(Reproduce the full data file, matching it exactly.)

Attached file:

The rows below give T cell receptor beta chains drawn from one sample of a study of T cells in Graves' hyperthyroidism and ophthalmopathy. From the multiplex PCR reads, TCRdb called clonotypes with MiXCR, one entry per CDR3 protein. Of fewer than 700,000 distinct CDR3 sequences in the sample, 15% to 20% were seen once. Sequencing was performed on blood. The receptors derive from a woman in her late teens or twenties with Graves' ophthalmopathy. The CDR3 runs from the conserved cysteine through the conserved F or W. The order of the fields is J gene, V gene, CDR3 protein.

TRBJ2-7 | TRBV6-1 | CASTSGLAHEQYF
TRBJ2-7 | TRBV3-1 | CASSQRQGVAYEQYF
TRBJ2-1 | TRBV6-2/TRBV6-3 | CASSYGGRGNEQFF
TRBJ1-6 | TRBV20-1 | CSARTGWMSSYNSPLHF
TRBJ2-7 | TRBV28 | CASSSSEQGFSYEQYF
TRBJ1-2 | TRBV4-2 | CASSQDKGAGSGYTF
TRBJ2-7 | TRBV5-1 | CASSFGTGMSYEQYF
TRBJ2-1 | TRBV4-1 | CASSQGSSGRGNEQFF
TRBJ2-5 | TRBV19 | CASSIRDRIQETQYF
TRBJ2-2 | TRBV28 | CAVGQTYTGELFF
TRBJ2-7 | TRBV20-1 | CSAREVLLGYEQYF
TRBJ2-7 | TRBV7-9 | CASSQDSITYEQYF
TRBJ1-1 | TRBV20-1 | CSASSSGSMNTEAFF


The rows below give T cell receptor beta chains drawn from one sample of a study of T cells in Graves' hyperthyroidism and ophthalmopathy. From the multiplex PCR reads, TCRdb called clonotypes with MiXCR, one entry per CDR3 protein. Of fewer than 700,000 distinct CDR3 sequences in the sample, 15% to 20% were seen once. Sequencing was performed on blood. The receptors derive from a woman in her late teens or twenties with Graves' ophthalmopathy. The CDR3 runs from the conserved cysteine through the conserved F or W. The order of the fields is J gene, V gene, CDR3 protein.

TRBJ2-7 | TRBV6-1 | CASTSGLAHEQYF
TRBJ2-7 | TRBV3-1 | CASSQRQGVAYEQYF
TRBJ2-1 | TRBV6-2/TRBV6-3 | CASSYGGRGNEQFF
TRBJ1-6 | TRBV20-1 | CSARTGWMSSYNSPLHF
TRBJ2-7 | TRBV28 | CASSSSEQGFSYEQYF
TRBJ1-2 | TRBV4-2 | CASSQDKGAGSGYTF
TRBJ2-7 | TRBV5-1 | CASSFGTGMSYEQYF
TRBJ2-1 | TRBV4-1 | CASSQGSSGRGNEQFF
TRBJ2-5 | TRBV19 | CASSIRDRIQETQYF
TRBJ2-2 | TRBV28 | CAVGQTYTGELFF
TRBJ2-7 | TRBV20-1 | CSAREVLLGYEQYF
TRBJ2-7 | TRBV7-9 | CASSQDSITYEQYF
TRBJ1-1 | TRBV20-1 | CSASSSGSMNTEAFF